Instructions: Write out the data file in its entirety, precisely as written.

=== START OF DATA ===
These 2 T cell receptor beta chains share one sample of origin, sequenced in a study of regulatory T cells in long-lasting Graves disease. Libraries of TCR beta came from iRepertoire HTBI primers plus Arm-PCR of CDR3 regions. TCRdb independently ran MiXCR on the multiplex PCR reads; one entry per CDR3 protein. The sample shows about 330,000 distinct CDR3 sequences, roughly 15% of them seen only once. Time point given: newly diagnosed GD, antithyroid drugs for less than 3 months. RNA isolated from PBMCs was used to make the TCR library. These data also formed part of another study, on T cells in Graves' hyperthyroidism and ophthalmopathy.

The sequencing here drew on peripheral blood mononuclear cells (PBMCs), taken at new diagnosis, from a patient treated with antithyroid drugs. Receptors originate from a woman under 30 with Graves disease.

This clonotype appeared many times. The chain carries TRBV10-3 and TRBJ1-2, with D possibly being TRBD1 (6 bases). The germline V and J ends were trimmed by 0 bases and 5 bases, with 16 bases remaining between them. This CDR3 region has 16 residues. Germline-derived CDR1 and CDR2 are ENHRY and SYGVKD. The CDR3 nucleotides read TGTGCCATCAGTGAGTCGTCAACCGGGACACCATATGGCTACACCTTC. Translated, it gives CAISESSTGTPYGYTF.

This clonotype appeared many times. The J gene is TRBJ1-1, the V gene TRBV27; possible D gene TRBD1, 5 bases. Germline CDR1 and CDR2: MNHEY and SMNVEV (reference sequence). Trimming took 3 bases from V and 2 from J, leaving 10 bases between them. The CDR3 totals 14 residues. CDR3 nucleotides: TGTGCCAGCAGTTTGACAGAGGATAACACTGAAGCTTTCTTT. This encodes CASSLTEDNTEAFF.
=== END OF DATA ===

These 2 T cell receptor beta chains share one sample of origin, sequenced in a study of regulatory T cells in long-lasting Graves disease. Libraries of TCR beta came from iRepertoire HTBI primers plus Arm-PCR of CDR3 regions. TCRdb independently ran MiXCR on the multiplex PCR reads; one entry per CDR3 protein. The sample shows about 330,000 distinct CDR3 sequences, roughly 15% of them seen only once. Time point given: newly diagnosed GD, antithyroid drugs for less than 3 months. RNA isolated from PBMCs was used to make the TCR library. These data also formed part of another study, on T cells in Graves' hyperthyroidism and ophthalmopathy.

The sequencing here drew on peripheral blood mononuclear cells (PBMCs), taken at new diagnosis, from a patient treated with antithyroid drugs. Receptors originate from a woman under 30 with Graves disease.

This clonotype appeared many times. The chain carries TRBV10-3 and TRBJ1-2, with D possibly being TRBD1 (6 bases). The germline V and J ends were trimmed by 0 bases and 5 bases, with 16 bases remaining between them. This CDR3 region has 16 residues. Germline-derived CDR1 and CDR2 are ENHRY and SYGVKD. The CDR3 nucleotides read TGTGCCATCAGTGAGTCGTCAACCGGGACACCATATGGCTACACCTTC. Translated, it gives CAISESSTGTPYGYTF.

This clonotype appeared many times. The J gene is TRBJ1-1, the V gene TRBV27; possible D gene TRBD1, 5 bases. Germline CDR1 and CDR2: MNHEY and SMNVEV (reference sequence). Trimming took 3 bases from V and 2 from J, leaving 10 bases between them. The CDR3 totals 14 residues. CDR3 nucleotides: TGTGCCAGCAGTTTGACAGAGGATAACACTGAAGCTTTCTTT. This encodes CASSLTEDNTEAFF.